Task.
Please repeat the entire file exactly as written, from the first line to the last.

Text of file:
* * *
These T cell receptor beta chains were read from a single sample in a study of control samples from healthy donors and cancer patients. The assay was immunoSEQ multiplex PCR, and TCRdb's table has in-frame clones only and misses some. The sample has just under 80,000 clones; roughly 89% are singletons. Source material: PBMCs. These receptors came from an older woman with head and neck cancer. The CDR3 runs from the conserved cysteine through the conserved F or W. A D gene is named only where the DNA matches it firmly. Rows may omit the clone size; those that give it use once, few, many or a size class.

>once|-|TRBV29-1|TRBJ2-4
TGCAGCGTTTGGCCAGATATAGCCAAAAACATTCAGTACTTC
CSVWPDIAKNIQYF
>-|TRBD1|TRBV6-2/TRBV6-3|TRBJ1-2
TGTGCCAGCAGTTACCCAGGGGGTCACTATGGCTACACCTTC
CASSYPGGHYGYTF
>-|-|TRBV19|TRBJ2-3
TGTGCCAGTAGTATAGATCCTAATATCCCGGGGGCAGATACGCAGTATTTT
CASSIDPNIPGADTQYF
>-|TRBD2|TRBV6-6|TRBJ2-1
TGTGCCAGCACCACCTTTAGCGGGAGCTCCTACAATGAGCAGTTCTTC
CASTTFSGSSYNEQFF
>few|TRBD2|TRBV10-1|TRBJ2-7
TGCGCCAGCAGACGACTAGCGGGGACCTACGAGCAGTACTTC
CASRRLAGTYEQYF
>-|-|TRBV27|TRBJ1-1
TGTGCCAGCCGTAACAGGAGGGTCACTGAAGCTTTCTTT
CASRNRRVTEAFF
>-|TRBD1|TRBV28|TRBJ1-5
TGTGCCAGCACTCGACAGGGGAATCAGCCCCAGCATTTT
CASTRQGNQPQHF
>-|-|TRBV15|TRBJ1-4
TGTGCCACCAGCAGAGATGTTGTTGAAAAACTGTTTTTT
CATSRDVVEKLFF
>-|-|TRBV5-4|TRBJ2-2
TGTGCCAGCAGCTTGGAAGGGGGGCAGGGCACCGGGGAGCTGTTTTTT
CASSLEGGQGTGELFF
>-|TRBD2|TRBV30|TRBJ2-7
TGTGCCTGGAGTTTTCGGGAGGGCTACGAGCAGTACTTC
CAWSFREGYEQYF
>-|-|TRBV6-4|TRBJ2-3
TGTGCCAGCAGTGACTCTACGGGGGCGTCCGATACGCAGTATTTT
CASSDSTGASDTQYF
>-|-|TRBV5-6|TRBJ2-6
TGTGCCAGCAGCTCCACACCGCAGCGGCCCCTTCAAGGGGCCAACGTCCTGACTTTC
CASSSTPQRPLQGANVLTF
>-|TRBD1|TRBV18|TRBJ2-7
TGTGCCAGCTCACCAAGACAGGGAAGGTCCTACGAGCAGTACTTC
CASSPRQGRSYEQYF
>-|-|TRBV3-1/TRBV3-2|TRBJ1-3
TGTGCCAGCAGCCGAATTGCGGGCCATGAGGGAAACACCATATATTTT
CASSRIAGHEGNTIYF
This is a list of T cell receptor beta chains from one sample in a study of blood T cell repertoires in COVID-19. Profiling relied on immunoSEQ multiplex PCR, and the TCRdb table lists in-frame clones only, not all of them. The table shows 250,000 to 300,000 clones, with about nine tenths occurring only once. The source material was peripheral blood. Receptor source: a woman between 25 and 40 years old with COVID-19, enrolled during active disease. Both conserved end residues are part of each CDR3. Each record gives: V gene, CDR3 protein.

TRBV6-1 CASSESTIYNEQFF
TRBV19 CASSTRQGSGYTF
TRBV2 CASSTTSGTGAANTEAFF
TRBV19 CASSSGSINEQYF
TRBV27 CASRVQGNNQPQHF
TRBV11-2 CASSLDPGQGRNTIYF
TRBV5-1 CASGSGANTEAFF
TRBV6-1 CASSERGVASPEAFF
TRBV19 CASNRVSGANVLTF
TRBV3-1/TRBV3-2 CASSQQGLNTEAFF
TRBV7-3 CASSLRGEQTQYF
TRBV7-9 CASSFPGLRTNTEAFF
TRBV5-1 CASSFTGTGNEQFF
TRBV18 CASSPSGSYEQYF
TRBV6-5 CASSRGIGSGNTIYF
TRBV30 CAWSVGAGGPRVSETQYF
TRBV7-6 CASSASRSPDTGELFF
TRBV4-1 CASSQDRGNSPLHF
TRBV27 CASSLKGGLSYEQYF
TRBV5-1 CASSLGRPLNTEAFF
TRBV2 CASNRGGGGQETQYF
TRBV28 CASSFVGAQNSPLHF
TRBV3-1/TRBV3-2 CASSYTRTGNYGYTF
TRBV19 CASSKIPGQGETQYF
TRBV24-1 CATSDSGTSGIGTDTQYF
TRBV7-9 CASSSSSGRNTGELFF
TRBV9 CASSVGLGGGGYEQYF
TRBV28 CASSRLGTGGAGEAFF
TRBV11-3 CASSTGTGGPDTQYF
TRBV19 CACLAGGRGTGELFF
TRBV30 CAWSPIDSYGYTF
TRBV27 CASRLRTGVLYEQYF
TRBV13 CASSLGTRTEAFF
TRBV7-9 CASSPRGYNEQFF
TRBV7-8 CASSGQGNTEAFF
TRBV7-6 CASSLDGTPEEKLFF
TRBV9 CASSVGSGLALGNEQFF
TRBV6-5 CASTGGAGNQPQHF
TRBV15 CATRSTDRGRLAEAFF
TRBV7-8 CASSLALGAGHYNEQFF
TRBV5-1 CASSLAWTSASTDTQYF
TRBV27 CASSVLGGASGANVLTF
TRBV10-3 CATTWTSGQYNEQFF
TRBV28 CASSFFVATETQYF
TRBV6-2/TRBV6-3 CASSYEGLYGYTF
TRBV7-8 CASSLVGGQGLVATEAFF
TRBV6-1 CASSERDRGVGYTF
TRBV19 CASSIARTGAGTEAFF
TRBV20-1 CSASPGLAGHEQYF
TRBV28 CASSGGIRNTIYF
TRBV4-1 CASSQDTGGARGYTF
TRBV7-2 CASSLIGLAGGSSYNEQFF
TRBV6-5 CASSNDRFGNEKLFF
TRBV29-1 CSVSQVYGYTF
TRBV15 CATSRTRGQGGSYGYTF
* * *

These T cell receptor beta chains were read from a single sample in a study of control samples from healthy donors and cancer patients. The assay was immunoSEQ multiplex PCR, and TCRdb's table has in-frame clones only and misses some. The sample has just under 80,000 clones; roughly 89% are singletons. Source material: PBMCs. These receptors came from an older woman with head and neck cancer. The CDR3 runs from the conserved cysteine through the conserved F or W. A D gene is named only where the DNA matches it firmly. Rows may omit the clone size; those that give it use once, few, many or a size class.

>once|-|TRBV29-1|TRBJ2-4
TGCAGCGTTTGGCCAGATATAGCCAAAAACATTCAGTACTTC
CSVWPDIAKNIQYF
>-|TRBD1|TRBV6-2/TRBV6-3|TRBJ1-2
TGTGCCAGCAGTTACCCAGGGGGTCACTATGGCTACACCTTC
CASSYPGGHYGYTF
>-|-|TRBV19|TRBJ2-3
TGTGCCAGTAGTATAGATCCTAATATCCCGGGGGCAGATACGCAGTATTTT
CASSIDPNIPGADTQYF
>-|TRBD2|TRBV6-6|TRBJ2-1
TGTGCCAGCACCACCTTTAGCGGGAGCTCCTACAATGAGCAGTTCTTC
CASTTFSGSSYNEQFF
>few|TRBD2|TRBV10-1|TRBJ2-7
TGCGCCAGCAGACGACTAGCGGGGACCTACGAGCAGTACTTC
CASRRLAGTYEQYF
>-|-|TRBV27|TRBJ1-1
TGTGCCAGCCGTAACAGGAGGGTCACTGAAGCTTTCTTT
CASRNRRVTEAFF
>-|TRBD1|TRBV28|TRBJ1-5
TGTGCCAGCACTCGACAGGGGAATCAGCCCCAGCATTTT
CASTRQGNQPQHF
>-|-|TRBV15|TRBJ1-4
TGTGCCACCAGCAGAGATGTTGTTGAAAAACTGTTTTTT
CATSRDVVEKLFF
>-|-|TRBV5-4|TRBJ2-2
TGTGCCAGCAGCTTGGAAGGGGGGCAGGGCACCGGGGAGCTGTTTTTT
CASSLEGGQGTGELFF
>-|TRBD2|TRBV30|TRBJ2-7
TGTGCCTGGAGTTTTCGGGAGGGCTACGAGCAGTACTTC
CAWSFREGYEQYF
>-|-|TRBV6-4|TRBJ2-3
TGTGCCAGCAGTGACTCTACGGGGGCGTCCGATACGCAGTATTTT
CASSDSTGASDTQYF
>-|-|TRBV5-6|TRBJ2-6
TGTGCCAGCAGCTCCACACCGCAGCGGCCCCTTCAAGGGGCCAACGTCCTGACTTTC
CASSSTPQRPLQGANVLTF
>-|TRBD1|TRBV18|TRBJ2-7
TGTGCCAGCTCACCAAGACAGGGAAGGTCCTACGAGCAGTACTTC
CASSPRQGRSYEQYF
>-|-|TRBV3-1/TRBV3-2|TRBJ1-3
TGTGCCAGCAGCCGAATTGCGGGCCATGAGGGAAACACCATATATTTT
CASSRIAGHEGNTIYF
This is a list of T cell receptor beta chains from one sample in a study of blood T cell repertoires in COVID-19. Profiling relied on immunoSEQ multiplex PCR, and the TCRdb table lists in-frame clones only, not all of them. The table shows 250,000 to 300,000 clones, with about nine tenths occurring only once. The source material was peripheral blood. Receptor source: a woman between 25 and 40 years old with COVID-19, enrolled during active disease. Both conserved end residues are part of each CDR3. Each record gives: V gene, CDR3 protein.

TRBV6-1 CASSESTIYNEQFF
TRBV19 CASSTRQGSGYTF
TRBV2 CASSTTSGTGAANTEAFF
TRBV19 CASSSGSINEQYF
TRBV27 CASRVQGNNQPQHF
TRBV11-2 CASSLDPGQGRNTIYF
TRBV5-1 CASGSGANTEAFF
TRBV6-1 CASSERGVASPEAFF
TRBV19 CASNRVSGANVLTF
TRBV3-1/TRBV3-2 CASSQQGLNTEAFF
TRBV7-3 CASSLRGEQTQYF
TRBV7-9 CASSFPGLRTNTEAFF
TRBV5-1 CASSFTGTGNEQFF
TRBV18 CASSPSGSYEQYF
TRBV6-5 CASSRGIGSGNTIYF
TRBV30 CAWSVGAGGPRVSETQYF
TRBV7-6 CASSASRSPDTGELFF
TRBV4-1 CASSQDRGNSPLHF
TRBV27 CASSLKGGLSYEQYF
TRBV5-1 CASSLGRPLNTEAFF
TRBV2 CASNRGGGGQETQYF
TRBV28 CASSFVGAQNSPLHF
TRBV3-1/TRBV3-2 CASSYTRTGNYGYTF
TRBV19 CASSKIPGQGETQYF
TRBV24-1 CATSDSGTSGIGTDTQYF
TRBV7-9 CASSSSSGRNTGELFF
TRBV9 CASSVGLGGGGYEQYF
TRBV28 CASSRLGTGGAGEAFF
TRBV11-3 CASSTGTGGPDTQYF
TRBV19 CACLAGGRGTGELFF
TRBV30 CAWSPIDSYGYTF
TRBV27 CASRLRTGVLYEQYF
TRBV13 CASSLGTRTEAFF
TRBV7-9 CASSPRGYNEQFF
TRBV7-8 CASSGQGNTEAFF
TRBV7-6 CASSLDGTPEEKLFF
TRBV9 CASSVGSGLALGNEQFF
TRBV6-5 CASTGGAGNQPQHF
TRBV15 CATRSTDRGRLAEAFF
TRBV7-8 CASSLALGAGHYNEQFF
TRBV5-1 CASSLAWTSASTDTQYF
TRBV27 CASSVLGGASGANVLTF
TRBV10-3 CATTWTSGQYNEQFF
TRBV28 CASSFFVATETQYF
TRBV6-2/TRBV6-3 CASSYEGLYGYTF
TRBV7-8 CASSLVGGQGLVATEAFF
TRBV6-1 CASSERDRGVGYTF
TRBV19 CASSIARTGAGTEAFF
TRBV20-1 CSASPGLAGHEQYF
TRBV28 CASSGGIRNTIYF
TRBV4-1 CASSQDTGGARGYTF
TRBV7-2 CASSLIGLAGGSSYNEQFF
TRBV6-5 CASSNDRFGNEKLFF
TRBV29-1 CSVSQVYGYTF
TRBV15 CATSRTRGQGGSYGYTF